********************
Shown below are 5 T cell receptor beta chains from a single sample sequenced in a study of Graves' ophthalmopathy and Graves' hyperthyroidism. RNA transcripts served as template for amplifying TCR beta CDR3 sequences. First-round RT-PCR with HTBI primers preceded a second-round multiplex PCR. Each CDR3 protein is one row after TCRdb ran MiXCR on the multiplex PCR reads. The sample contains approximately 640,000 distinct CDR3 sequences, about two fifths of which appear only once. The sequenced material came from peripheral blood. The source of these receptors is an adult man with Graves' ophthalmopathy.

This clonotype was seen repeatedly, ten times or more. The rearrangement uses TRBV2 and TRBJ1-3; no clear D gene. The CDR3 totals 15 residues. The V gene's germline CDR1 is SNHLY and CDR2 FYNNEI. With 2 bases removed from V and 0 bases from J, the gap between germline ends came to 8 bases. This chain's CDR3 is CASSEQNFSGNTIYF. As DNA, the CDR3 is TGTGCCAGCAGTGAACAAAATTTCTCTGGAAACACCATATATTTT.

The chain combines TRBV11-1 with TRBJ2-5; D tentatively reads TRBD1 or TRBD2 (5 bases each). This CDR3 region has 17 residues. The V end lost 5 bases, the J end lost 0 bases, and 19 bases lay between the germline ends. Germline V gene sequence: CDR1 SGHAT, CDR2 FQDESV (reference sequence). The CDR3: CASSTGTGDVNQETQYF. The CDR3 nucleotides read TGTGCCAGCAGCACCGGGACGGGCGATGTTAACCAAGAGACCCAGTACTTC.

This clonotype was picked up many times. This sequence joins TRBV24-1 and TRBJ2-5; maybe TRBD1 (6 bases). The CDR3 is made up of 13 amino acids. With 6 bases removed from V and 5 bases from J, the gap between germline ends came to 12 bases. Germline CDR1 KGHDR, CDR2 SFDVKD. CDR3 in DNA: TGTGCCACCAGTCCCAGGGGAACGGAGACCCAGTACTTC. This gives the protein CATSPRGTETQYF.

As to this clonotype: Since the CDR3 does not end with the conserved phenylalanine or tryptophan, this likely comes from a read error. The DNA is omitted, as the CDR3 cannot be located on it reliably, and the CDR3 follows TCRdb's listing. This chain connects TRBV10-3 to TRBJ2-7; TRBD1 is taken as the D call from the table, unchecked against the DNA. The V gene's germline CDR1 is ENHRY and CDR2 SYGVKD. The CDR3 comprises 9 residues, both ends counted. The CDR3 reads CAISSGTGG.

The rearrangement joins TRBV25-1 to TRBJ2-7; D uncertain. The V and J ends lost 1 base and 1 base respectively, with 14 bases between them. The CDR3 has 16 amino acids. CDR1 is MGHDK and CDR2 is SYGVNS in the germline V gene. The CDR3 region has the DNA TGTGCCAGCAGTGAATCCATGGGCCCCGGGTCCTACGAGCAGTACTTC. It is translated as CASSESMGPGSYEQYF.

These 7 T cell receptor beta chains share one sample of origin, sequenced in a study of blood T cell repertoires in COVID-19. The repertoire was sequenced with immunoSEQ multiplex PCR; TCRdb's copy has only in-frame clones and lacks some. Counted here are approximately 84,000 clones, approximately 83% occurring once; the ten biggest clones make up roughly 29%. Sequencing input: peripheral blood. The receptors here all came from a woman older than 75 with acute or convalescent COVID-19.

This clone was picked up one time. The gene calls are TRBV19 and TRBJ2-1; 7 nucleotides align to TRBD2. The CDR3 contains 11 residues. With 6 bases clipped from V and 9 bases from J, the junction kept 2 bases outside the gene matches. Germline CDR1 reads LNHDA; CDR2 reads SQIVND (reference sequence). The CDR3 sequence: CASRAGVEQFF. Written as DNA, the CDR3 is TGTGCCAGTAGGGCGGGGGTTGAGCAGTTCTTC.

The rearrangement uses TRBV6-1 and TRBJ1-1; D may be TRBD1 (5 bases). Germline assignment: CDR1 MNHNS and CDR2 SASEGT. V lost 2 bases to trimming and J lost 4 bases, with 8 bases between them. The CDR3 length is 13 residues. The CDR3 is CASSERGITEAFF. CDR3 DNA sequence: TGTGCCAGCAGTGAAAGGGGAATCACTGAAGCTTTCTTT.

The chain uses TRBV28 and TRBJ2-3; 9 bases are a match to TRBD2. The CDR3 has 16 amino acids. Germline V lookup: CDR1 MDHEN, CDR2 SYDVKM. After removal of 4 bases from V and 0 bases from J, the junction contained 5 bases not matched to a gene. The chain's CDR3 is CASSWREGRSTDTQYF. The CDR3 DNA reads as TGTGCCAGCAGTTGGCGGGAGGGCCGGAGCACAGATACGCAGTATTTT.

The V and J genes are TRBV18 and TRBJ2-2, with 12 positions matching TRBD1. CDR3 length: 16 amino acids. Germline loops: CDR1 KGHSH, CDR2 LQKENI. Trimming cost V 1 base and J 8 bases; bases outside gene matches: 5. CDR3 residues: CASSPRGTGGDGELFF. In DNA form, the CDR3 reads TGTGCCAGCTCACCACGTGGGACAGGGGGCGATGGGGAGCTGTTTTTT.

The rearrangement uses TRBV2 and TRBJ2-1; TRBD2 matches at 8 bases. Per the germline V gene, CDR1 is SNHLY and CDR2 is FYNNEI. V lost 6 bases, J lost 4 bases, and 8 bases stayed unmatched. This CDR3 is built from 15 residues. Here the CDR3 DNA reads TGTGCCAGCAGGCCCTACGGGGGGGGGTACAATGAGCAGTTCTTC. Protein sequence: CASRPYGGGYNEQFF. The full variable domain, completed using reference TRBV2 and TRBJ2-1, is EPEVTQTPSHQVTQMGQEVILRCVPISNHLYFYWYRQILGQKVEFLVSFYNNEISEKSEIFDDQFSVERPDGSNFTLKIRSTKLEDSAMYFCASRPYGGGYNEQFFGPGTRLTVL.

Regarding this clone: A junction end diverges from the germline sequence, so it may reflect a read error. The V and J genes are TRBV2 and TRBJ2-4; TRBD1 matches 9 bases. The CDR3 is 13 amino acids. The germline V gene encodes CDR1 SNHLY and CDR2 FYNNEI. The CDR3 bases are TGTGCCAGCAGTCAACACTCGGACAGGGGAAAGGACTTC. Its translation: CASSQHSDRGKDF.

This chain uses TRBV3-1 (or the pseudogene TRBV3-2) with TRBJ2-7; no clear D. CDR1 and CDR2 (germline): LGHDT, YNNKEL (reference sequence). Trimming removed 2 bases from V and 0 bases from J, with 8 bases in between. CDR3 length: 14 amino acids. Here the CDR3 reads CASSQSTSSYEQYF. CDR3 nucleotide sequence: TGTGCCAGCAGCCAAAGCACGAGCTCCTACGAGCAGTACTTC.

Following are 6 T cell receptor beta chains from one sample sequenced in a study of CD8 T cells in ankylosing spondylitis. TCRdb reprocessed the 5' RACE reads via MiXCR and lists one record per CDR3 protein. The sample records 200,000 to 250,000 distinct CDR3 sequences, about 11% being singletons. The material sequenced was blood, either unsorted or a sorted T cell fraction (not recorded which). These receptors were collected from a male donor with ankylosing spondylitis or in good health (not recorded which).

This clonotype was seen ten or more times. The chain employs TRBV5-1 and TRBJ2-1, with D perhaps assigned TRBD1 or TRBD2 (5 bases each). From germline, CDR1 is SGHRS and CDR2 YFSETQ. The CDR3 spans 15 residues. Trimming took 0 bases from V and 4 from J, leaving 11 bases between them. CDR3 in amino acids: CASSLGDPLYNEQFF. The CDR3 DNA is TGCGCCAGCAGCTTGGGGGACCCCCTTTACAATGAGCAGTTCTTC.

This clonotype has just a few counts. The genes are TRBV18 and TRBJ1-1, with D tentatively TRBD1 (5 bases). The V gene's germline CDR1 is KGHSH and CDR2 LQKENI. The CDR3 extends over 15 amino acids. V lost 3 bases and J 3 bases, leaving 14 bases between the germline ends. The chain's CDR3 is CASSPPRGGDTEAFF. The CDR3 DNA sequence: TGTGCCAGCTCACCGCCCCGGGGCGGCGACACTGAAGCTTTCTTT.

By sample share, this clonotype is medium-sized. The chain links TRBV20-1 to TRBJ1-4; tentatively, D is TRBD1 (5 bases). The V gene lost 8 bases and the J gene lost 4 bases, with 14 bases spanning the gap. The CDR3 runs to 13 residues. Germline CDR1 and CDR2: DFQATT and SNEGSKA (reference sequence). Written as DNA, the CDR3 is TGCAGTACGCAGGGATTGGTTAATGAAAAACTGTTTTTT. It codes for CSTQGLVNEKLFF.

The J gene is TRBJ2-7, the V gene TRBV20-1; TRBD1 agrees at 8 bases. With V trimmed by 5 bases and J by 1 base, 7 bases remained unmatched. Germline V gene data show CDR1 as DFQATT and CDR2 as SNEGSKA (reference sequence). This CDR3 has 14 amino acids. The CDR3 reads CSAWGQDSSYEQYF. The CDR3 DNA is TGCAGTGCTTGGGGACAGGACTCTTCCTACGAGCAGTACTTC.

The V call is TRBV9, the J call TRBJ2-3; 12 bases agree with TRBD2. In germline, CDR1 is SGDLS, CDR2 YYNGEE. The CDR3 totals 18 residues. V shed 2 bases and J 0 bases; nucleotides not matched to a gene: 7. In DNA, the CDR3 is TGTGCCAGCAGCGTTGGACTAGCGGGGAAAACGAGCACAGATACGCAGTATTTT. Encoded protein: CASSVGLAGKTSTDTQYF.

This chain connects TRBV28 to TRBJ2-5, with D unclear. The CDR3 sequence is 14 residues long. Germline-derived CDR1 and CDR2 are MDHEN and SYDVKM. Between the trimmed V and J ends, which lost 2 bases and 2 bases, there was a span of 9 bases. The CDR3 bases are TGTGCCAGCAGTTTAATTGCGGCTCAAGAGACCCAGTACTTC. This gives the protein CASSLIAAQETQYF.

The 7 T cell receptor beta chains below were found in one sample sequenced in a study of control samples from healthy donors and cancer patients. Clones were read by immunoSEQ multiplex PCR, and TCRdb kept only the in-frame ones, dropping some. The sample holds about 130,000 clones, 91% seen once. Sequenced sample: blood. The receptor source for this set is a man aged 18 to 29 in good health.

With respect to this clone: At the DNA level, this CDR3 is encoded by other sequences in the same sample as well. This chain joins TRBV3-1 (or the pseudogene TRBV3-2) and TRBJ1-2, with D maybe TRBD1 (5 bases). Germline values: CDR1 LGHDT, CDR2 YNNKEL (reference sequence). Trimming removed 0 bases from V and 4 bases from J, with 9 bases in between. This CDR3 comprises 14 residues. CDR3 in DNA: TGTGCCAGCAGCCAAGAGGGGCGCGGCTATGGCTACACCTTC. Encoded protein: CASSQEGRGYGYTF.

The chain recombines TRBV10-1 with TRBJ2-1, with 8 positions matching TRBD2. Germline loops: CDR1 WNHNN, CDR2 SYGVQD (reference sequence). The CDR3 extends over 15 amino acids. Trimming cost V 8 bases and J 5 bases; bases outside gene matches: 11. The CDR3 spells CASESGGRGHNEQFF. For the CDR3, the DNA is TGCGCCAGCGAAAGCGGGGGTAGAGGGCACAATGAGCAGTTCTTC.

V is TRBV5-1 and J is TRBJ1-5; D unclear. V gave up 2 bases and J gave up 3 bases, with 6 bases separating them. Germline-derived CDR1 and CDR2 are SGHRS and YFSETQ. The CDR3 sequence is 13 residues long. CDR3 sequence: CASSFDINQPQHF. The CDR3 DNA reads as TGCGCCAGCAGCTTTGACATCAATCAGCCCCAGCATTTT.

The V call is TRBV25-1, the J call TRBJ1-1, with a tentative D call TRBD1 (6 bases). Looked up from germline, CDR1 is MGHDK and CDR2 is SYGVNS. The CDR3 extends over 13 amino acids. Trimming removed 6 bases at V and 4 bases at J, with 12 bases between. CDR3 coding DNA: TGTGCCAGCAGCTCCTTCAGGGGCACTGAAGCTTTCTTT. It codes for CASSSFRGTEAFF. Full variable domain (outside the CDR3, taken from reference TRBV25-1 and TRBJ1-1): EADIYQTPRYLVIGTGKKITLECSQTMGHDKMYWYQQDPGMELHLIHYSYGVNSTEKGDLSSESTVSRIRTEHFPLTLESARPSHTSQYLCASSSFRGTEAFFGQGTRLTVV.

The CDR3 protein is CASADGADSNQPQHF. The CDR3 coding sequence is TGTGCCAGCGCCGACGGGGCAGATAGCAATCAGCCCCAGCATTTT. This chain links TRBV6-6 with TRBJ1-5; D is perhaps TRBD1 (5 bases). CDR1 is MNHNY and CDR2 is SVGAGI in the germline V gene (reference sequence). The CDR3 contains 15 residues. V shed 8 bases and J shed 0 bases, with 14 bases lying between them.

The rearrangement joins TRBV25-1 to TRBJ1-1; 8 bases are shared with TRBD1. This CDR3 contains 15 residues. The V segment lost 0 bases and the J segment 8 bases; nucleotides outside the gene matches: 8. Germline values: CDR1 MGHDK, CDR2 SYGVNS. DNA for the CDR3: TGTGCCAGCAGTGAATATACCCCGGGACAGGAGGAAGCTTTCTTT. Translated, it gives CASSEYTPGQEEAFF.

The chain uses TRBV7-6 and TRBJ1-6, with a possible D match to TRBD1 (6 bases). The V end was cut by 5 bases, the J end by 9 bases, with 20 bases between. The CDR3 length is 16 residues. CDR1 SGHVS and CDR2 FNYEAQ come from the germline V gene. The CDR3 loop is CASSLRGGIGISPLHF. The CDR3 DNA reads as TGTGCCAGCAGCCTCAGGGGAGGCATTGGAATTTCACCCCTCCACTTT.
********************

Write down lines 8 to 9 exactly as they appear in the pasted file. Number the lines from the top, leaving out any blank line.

This clone was picked up one time. The gene calls are TRBV19 and TRBJ2-1; 7 nucleotides align to TRBD2. The CDR3 contains 11 residues. With 6 bases clipped from V and 9 bases from J, the junction kept 2 bases outside the gene matches. Germline CDR1 reads LNHDA; CDR2 reads SQIVND (reference sequence). The CDR3 sequence: CASRAGVEQFF. Written as DNA, the CDR3 is TGTGCCAGTAGGGCGGGGGTTGAGCAGTTCTTC.

The rearrangement uses TRBV6-1 and TRBJ1-1; D may be TRBD1 (5 bases). Germline assignment: CDR1 MNHNS and CDR2 SASEGT. V lost 2 bases to trimming and J lost 4 bases, with 8 bases between them. The CDR3 length is 13 residues. The CDR3 is CASSERGITEAFF. CDR3 DNA sequence: TGTGCCAGCAGTGAAAGGGGAATCACTGAAGCTTTCTTT.